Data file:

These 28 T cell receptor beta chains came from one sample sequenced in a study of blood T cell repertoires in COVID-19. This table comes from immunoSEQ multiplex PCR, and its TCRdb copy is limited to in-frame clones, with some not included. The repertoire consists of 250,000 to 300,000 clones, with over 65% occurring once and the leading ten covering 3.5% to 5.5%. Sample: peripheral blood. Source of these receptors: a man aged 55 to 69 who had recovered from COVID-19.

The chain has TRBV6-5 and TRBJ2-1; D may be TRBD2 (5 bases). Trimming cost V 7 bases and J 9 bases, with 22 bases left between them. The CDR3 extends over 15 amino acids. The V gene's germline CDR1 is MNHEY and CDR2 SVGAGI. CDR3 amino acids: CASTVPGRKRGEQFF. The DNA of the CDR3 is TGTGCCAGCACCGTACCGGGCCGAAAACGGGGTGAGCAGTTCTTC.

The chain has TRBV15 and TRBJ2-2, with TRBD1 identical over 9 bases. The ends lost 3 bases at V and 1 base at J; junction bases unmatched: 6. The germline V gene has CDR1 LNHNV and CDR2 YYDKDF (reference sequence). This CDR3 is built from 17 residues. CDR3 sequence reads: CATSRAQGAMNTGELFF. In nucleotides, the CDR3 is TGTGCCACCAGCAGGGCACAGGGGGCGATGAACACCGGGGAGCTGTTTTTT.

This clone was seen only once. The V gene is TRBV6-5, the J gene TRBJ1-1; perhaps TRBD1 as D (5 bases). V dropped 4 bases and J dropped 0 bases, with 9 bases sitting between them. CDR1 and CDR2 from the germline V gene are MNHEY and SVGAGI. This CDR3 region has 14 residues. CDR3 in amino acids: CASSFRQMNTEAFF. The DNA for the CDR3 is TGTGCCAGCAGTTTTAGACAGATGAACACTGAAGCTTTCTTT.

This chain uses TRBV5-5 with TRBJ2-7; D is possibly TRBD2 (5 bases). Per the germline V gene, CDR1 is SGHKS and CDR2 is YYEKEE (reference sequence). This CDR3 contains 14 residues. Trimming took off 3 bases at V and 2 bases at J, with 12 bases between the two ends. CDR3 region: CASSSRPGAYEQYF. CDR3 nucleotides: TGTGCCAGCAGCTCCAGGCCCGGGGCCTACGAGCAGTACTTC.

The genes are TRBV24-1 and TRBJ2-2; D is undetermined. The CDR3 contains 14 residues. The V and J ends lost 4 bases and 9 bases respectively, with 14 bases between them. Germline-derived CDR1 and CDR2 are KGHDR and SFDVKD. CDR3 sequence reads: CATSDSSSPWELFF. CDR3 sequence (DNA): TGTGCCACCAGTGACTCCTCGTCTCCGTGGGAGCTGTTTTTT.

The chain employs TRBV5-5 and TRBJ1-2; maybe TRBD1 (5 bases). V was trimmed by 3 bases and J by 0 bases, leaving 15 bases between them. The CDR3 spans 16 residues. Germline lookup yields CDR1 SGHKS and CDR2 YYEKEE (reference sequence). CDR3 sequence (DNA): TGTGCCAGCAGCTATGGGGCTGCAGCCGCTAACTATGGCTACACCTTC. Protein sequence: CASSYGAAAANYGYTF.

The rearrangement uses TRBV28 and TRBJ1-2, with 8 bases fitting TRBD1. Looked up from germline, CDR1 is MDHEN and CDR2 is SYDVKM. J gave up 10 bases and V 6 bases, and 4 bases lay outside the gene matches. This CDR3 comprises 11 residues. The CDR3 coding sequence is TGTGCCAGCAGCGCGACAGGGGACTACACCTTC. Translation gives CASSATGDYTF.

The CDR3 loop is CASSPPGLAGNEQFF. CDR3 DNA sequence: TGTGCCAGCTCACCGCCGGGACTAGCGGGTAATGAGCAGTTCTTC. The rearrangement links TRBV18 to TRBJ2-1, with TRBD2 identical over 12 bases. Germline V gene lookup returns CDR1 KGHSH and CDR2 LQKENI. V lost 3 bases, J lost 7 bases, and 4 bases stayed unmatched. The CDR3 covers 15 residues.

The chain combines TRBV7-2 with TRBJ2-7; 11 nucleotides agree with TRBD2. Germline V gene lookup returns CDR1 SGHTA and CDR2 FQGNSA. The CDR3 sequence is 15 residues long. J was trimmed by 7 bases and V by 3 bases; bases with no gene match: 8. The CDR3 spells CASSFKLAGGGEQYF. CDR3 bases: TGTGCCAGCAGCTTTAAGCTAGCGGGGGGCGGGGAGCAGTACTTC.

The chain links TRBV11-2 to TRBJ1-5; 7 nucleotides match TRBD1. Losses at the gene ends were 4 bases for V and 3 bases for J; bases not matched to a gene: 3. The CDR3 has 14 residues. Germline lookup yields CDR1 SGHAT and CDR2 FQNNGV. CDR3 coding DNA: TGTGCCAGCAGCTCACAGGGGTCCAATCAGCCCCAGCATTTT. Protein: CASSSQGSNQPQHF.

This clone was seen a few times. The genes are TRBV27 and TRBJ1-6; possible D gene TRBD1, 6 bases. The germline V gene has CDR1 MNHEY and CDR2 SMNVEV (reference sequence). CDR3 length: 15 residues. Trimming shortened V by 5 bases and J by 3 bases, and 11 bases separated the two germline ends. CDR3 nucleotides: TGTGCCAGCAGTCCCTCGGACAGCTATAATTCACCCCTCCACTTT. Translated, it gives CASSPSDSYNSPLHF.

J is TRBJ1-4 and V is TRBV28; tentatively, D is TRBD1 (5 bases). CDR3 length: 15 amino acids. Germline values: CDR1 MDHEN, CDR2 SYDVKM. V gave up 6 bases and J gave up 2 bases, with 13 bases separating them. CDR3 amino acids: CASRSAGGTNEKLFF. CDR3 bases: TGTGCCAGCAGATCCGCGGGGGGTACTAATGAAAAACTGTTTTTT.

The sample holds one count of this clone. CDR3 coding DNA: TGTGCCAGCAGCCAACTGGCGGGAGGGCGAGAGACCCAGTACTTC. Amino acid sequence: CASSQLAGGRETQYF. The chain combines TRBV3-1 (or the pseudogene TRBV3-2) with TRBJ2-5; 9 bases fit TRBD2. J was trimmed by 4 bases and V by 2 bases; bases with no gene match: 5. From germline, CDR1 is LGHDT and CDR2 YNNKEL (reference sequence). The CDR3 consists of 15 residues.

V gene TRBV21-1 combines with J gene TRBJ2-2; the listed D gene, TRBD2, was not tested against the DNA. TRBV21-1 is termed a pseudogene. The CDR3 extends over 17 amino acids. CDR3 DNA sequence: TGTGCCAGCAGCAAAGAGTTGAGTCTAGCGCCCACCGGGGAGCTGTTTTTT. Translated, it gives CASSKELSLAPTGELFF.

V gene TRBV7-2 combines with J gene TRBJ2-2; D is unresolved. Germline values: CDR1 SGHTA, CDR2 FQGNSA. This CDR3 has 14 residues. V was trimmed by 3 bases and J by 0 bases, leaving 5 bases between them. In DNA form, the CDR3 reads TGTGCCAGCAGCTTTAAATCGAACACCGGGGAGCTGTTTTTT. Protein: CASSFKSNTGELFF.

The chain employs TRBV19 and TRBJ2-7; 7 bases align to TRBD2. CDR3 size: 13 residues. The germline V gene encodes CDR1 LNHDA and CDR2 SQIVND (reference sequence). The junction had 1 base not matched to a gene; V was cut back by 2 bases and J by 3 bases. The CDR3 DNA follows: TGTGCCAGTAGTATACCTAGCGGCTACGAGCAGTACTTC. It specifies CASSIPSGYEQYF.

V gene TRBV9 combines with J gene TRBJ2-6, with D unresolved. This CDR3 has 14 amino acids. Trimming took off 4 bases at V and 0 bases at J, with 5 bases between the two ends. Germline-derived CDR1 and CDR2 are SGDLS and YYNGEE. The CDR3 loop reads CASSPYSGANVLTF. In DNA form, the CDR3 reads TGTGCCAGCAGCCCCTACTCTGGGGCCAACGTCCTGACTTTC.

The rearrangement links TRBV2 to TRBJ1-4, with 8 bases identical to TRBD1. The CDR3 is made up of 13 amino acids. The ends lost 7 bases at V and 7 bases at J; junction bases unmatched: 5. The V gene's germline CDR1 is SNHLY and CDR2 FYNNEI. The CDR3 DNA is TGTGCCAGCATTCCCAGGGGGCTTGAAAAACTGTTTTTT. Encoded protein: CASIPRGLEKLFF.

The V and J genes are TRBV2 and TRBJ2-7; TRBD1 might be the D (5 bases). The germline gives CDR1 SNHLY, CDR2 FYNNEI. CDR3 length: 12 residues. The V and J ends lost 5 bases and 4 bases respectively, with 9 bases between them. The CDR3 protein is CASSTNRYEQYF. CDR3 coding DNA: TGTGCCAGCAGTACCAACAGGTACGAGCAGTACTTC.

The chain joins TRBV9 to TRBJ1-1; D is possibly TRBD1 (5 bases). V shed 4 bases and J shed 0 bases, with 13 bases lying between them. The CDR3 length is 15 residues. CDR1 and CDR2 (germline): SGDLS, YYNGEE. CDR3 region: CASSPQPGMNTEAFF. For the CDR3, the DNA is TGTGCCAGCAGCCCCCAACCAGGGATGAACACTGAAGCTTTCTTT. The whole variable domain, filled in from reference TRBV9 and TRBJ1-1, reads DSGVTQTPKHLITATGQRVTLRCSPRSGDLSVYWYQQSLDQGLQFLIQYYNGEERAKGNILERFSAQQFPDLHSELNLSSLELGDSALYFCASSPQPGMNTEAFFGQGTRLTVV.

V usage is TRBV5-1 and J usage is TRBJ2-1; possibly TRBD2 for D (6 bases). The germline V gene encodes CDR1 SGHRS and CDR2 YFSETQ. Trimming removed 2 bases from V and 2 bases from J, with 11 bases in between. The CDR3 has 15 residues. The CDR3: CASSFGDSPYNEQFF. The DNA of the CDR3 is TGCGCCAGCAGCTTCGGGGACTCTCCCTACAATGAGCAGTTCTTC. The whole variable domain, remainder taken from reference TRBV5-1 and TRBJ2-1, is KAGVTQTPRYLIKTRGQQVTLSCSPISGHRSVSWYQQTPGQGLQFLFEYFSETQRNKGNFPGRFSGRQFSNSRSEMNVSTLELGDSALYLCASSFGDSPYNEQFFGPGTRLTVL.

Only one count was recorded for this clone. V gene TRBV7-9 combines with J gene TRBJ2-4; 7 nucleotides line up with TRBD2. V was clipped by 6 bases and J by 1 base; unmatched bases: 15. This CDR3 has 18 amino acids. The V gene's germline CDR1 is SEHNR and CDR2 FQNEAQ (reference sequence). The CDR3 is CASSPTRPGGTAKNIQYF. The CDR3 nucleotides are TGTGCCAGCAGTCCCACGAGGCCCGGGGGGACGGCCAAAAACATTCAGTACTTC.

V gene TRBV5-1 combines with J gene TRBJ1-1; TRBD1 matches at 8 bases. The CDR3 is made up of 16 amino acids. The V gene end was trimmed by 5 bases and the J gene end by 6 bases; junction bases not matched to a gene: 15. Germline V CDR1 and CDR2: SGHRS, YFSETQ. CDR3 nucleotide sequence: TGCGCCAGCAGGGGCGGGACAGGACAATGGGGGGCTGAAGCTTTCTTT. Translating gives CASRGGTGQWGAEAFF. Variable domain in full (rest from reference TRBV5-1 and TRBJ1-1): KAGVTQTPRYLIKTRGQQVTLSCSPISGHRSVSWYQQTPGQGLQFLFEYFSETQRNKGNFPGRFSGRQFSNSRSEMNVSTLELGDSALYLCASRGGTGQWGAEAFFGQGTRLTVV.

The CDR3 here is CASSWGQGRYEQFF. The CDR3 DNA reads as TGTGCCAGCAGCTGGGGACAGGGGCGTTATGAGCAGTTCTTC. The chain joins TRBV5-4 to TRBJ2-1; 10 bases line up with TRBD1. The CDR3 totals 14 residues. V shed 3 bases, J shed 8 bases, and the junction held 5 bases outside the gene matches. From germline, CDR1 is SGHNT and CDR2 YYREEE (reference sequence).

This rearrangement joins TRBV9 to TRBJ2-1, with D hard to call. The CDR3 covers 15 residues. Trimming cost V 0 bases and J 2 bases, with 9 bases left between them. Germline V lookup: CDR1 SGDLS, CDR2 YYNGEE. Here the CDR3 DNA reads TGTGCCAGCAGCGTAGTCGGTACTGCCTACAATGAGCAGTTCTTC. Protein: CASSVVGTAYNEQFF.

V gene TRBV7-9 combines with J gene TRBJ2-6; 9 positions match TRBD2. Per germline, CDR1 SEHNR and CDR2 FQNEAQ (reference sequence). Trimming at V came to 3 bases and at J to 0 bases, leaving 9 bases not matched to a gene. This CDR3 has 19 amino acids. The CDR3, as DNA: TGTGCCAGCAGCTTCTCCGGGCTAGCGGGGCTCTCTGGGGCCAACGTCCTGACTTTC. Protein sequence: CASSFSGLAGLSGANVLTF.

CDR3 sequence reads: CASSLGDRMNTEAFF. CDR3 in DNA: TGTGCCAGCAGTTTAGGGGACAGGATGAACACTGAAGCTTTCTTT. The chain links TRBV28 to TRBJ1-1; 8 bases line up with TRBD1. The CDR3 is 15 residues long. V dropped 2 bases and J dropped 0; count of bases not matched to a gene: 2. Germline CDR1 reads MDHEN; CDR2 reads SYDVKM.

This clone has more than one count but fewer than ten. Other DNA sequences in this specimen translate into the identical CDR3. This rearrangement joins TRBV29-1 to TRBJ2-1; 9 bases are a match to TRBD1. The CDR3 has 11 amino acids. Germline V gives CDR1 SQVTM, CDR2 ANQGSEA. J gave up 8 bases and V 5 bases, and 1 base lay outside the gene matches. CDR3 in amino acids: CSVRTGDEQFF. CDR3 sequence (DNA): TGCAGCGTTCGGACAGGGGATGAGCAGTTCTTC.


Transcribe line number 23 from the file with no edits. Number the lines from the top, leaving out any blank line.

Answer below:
Only one count was recorded for this clone. V gene TRBV7-9 combines with J gene TRBJ2-4; 7 nucleotides line up with TRBD2. V was clipped by 6 bases and J by 1 base; unmatched bases: 15. This CDR3 has 18 amino acids. The V gene's germline CDR1 is SEHNR and CDR2 FQNEAQ (reference sequence). The CDR3 is CASSPTRPGGTAKNIQYF. The CDR3 nucleotides are TGTGCCAGCAGTCCCACGAGGCCCGGGGGGACGGCCAAAAACATTCAGTACTTC.